We forgot the crackers Gromit!!!

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From: Annapolis, MD
Registered: Dec 1999

 - posted 02-08-2017 06:04 AM      Profile for Steve Guttag   Email Steve Guttag   Send New Private Message       Edit/Delete Post 
Back when I was the projectionist of the K-B Silver in the early '80s...we had the movie REDS. This film was over 3-hours and had an intermission. It was a VERY popular movie and it was released for the winter "Oscar" season.

The Silver was/is a 1930s Art Deco theatre that had about 980-seats (it was a suburban house so nothing like the downtown palaces of the day). The men's room had one toilet and 2 urinals. The ladies room had two toilets. Now think about that. We have 980 people that, all at once, are going to head towards a relatively small lobby (could hold maybe 150 people tightly). They had to literally line people up, prop the front doors open and line them out and down the sidewalk, in the cold, to wait their turn in the bathrooms.

Mind you, this theatre was built when intermissions were semi-common. There are times when regulations do make some sense and having sufficient facilities for the crowds you plan to accommodate is one of them. The AFI/Silver has significantly more "devices" and notably fewer seats. Yet I bet they still probably have a bit of a "rush hour" if the timing of things work against them.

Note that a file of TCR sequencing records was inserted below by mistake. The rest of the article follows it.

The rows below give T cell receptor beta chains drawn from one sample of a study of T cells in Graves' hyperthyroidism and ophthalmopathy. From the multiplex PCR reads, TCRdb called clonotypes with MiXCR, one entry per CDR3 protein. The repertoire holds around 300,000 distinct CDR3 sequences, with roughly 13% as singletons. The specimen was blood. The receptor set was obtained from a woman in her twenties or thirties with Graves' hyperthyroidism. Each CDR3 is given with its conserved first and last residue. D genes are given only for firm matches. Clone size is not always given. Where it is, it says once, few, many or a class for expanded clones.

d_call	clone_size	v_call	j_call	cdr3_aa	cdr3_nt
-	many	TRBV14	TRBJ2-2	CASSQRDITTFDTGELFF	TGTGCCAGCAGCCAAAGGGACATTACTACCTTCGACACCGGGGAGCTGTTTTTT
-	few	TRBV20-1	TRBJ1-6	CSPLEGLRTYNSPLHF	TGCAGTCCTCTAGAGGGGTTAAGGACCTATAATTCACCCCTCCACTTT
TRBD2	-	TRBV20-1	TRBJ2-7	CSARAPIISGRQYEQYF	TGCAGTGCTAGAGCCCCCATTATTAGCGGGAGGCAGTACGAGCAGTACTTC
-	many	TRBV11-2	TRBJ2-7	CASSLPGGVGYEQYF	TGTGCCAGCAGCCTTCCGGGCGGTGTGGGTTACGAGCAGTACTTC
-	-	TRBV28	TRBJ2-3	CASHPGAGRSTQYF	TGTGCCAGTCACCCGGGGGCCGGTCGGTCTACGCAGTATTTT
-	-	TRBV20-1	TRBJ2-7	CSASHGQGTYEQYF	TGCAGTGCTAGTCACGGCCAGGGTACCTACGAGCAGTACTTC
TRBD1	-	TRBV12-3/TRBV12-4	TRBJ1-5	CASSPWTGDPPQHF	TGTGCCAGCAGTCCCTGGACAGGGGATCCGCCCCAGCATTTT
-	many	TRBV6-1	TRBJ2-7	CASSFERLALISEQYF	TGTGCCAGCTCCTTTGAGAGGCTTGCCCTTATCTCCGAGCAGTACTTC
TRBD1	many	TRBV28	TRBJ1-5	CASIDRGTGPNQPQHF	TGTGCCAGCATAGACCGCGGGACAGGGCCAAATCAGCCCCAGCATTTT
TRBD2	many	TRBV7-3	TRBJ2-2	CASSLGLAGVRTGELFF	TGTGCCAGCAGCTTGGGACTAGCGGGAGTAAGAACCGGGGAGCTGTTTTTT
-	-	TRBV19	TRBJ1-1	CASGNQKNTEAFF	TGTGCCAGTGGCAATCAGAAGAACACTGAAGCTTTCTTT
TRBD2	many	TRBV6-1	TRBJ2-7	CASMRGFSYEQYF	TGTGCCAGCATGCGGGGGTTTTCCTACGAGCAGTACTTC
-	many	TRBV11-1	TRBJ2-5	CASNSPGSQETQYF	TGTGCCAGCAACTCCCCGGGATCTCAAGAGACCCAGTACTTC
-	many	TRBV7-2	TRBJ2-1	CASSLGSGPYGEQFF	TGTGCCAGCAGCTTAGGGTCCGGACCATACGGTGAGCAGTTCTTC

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Louis Bornwasser
Film God

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From: prospect ky usa
Registered: Mar 2005

 - posted 02-08-2017 07:29 AM      Profile for Louis Bornwasser   Author's Homepage   Email Louis Bornwasser   Send New Private Message       Edit/Delete Post 
Our local Performing Arts Center has the same problem. As soon as all the men are done, the women's line is broken out and aimed at the men's room. So: two women's rooms.

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Martin McCaffery
Film God

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From: Montgomery, AL
Registered: Jun 99

 - posted 02-08-2017 03:05 PM      Profile for Martin McCaffery   Author's Homepage   Email Martin McCaffery   Send New Private Message       Edit/Delete Post 
I found an article from 1912 about a new theatre opening in Montgomery. One of the things they brag about is having the first ladies room in a movie theatre.
Given the average showtime in 1912 was about 30mins it's not surprising. And, of course, in those days it was considered perfectly proper for men to go piss in the alley.

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Mike Blakesley
Film God

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From: Forsyth, Montana
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 - posted 02-12-2017 02:06 AM      Profile for Mike Blakesley   Author's Homepage   Email Mike Blakesley   Send New Private Message       Edit/Delete Post 
When my theatre opened in 1930 they touted the deluxe feature of a restroom for women. There was no men's room. There was also no concession stand, so bathrooms were less necessary.

In 1953 the concession was added, and they converted a broom closet into a makeshift men's room. It's probably the smalllest restroom in the state if not the nation. We've devised various ways to enlarge it over the years but it always involves moving walls, which we can't do without running afoul of the ADA.